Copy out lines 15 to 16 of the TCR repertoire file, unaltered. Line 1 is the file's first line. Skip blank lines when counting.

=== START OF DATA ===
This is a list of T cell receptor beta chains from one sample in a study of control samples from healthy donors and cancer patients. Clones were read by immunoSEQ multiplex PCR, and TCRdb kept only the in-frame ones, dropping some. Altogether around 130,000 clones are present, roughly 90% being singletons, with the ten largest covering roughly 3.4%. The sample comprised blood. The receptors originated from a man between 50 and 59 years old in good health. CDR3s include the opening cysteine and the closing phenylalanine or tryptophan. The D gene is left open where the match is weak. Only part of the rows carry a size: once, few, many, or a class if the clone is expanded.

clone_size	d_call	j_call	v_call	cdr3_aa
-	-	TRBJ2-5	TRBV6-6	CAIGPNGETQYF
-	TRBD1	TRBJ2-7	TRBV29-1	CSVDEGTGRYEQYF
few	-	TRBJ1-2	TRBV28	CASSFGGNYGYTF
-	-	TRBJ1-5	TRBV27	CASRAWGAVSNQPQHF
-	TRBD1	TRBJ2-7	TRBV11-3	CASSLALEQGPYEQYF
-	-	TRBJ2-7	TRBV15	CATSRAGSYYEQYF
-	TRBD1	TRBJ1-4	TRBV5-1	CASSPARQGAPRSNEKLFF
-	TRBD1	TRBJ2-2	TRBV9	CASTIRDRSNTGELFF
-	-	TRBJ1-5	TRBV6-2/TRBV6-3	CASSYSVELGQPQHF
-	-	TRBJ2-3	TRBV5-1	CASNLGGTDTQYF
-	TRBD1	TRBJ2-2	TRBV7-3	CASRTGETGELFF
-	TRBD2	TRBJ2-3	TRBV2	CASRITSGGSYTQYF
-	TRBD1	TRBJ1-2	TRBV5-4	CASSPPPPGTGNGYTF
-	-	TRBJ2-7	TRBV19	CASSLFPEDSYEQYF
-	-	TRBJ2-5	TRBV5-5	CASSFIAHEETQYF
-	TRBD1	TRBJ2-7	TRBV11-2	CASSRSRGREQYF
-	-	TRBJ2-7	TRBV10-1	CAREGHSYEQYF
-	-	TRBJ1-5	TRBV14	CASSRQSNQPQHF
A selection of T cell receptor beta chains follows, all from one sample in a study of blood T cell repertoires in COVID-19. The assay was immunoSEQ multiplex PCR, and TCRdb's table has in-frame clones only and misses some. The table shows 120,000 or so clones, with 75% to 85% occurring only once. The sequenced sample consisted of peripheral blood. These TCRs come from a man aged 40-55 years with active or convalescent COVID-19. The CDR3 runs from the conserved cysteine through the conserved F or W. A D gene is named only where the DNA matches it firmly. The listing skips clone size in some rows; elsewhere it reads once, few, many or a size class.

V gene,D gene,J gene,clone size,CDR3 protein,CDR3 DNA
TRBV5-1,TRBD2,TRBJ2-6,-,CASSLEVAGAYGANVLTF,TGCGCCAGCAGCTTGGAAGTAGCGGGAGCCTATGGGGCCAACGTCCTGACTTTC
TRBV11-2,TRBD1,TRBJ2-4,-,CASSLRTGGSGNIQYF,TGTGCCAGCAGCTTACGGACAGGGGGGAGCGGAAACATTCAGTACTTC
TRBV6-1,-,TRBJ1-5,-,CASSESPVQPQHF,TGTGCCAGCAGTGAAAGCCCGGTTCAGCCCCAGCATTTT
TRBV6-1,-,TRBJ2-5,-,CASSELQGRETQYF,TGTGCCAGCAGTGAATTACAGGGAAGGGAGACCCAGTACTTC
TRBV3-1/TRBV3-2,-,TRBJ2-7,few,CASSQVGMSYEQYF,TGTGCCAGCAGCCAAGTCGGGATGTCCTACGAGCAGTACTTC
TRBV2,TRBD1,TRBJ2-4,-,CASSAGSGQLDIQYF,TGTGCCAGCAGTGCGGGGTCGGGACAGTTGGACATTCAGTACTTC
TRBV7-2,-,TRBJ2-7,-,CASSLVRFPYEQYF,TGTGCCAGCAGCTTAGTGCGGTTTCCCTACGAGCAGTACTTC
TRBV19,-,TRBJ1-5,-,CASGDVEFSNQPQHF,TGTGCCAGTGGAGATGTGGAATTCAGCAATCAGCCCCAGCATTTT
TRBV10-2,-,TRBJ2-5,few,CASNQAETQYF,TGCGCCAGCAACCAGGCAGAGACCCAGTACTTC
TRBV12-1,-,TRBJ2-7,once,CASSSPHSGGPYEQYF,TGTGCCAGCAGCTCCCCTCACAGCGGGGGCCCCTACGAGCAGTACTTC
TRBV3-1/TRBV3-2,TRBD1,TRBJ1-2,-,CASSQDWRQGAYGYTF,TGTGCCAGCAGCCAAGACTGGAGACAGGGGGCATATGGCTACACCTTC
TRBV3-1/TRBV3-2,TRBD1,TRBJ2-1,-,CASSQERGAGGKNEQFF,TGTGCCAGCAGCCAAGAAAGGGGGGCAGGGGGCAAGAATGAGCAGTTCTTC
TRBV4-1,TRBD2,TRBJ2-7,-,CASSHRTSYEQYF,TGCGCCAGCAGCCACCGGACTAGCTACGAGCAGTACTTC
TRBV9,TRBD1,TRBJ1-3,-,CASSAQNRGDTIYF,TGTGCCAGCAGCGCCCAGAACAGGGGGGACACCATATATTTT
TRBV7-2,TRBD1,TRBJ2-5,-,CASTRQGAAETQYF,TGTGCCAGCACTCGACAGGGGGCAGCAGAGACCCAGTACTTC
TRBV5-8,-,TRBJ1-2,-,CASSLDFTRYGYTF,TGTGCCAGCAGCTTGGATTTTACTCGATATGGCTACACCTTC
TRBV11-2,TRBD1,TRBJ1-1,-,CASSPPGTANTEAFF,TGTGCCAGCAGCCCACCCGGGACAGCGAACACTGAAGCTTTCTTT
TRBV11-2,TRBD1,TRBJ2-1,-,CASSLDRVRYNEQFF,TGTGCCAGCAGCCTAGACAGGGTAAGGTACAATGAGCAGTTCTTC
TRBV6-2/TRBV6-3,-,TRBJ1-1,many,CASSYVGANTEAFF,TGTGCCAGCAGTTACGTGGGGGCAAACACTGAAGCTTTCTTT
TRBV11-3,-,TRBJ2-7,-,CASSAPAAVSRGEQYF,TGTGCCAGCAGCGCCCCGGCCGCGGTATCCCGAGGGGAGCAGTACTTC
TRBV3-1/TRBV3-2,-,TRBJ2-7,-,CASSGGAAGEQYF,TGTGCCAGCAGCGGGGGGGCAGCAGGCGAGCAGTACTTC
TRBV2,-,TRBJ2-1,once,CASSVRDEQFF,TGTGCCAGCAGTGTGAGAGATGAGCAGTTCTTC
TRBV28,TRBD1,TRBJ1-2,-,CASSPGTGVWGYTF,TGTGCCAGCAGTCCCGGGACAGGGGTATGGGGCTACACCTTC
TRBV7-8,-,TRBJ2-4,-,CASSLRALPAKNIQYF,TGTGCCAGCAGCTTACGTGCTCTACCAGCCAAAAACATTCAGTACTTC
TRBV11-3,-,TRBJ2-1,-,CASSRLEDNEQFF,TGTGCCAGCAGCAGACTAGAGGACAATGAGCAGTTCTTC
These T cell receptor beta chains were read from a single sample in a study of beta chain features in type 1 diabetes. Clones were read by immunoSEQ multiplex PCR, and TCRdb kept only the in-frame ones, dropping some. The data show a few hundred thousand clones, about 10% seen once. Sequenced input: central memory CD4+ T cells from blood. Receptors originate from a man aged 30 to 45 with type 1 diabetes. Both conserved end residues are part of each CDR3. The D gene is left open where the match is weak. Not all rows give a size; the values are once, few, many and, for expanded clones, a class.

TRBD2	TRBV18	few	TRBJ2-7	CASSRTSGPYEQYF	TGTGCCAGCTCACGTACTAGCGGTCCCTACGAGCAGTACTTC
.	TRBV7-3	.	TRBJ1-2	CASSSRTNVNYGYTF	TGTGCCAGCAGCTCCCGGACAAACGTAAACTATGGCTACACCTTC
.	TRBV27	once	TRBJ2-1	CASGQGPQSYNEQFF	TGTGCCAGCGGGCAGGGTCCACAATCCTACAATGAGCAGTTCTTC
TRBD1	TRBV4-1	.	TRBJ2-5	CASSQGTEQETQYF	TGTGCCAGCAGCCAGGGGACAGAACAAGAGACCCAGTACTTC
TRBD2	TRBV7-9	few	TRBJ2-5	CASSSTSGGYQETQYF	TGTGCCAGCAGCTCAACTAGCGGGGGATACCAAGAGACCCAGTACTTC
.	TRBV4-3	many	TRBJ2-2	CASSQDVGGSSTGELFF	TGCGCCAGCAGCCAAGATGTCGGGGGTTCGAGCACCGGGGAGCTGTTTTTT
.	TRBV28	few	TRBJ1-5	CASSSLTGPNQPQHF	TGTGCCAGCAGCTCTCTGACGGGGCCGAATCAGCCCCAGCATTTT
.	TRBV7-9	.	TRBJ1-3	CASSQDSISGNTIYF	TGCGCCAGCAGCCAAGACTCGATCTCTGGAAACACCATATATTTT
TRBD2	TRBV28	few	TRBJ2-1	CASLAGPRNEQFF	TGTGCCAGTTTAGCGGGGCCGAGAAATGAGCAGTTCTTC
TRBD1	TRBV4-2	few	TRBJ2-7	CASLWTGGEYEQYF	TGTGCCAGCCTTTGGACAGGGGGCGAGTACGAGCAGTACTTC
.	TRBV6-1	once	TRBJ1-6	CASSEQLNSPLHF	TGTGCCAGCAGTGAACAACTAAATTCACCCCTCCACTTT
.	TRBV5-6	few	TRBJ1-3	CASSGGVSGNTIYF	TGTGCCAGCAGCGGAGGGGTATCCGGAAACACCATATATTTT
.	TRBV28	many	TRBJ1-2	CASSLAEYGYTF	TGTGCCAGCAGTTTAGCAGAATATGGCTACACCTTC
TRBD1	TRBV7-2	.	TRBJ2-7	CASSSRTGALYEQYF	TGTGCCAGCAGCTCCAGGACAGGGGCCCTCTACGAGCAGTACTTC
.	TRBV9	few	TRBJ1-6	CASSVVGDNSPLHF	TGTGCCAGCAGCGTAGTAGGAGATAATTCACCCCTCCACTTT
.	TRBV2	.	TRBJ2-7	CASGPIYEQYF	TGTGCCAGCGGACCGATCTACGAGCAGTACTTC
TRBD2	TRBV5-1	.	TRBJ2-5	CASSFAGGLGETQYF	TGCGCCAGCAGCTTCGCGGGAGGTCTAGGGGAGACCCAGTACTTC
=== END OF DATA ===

-	TRBD1	TRBJ1-2	TRBV5-4	CASSPPPPGTGNGYTF
-	-	TRBJ2-7	TRBV19	CASSLFPEDSYEQYF